Saturday, August 18, 2012

Introducing Slipper Snails

A lot of the research in the Collin Lab focuses on slipper snails (sometimes called slipper limpets or slipper shells).  I like to refer to them as slipper snails because they are more than just a shell; they are really cool and complicated animals. 

The Latin name for the genus of slipper snails is Crepidula.

Slipper snails and their relatives all belong to a single family, the Calyptraeidae.  Future posts will explain the questions we are trying to answer, the methods we employ, and some of the things we have discovered. But for now, here are a few quick facts as an introduction to my favorite snails.

New species are being discovered all the time. At the moment, there are about 200 species of calyptraeids.  That is, there are 200 species that have been officially described and named, and which biologists agree represent distinct species.  But nobody really knows how many species have yet to be discovered.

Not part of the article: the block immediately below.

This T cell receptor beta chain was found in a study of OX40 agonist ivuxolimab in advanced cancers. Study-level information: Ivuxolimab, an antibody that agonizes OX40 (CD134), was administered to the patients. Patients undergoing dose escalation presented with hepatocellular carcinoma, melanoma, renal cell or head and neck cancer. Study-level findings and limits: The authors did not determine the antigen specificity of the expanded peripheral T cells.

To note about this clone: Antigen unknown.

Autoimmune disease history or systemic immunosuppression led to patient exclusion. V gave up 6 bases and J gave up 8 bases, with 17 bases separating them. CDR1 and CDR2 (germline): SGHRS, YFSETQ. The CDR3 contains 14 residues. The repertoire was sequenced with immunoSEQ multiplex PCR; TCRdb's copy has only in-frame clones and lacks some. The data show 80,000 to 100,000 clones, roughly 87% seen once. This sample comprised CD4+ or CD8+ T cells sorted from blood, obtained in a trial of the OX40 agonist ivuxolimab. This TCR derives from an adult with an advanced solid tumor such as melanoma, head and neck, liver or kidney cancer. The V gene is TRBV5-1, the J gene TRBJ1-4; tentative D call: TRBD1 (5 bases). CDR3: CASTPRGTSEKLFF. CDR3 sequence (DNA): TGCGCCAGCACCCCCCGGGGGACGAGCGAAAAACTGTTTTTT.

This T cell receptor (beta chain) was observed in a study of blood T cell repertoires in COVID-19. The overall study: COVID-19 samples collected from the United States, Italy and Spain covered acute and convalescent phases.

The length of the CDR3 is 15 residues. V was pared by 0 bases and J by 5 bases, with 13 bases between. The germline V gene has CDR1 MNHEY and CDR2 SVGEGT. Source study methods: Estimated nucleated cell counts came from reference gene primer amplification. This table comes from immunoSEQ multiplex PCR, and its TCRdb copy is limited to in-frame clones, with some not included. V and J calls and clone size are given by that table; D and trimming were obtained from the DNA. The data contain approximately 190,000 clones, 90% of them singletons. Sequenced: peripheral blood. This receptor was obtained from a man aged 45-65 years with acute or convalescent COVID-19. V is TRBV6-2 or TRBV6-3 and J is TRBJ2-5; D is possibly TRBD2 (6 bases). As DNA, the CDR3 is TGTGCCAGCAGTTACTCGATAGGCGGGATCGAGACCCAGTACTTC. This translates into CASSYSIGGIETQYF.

I described and named Crepidula ustulatulina in 2002.

Slipper snails change sex.  Small young animals first develop as males. As they grow they gradually change to become female.  Once female they cannot change back.  This kind of sex change - from male to female - is known as protandry.  Sex change from female to male, which is seen in a number of fishes is known as protogyny.

Slipper snails do not move around much. They don’t have to because they are filter feeders –in other words they filter particles out of the water for food – so they don’t have to search for food.   They attach themselves to the substrate and hunker down in the face of adversity. 

Crepidula fornicata
They often just look like bumps on a rock.

The most important aspect of calyptraeid biology, from the point of view of our research, is that slipper snails display an amazing diversity in how they develop from eggs to adults.  Some species have swimming larvae, some species have large eggs that develop directly into juveniles that look like small adults, in some species the embryos actually eat their siblings as they grow, and in other species the kind of development can change during the life of the mother.

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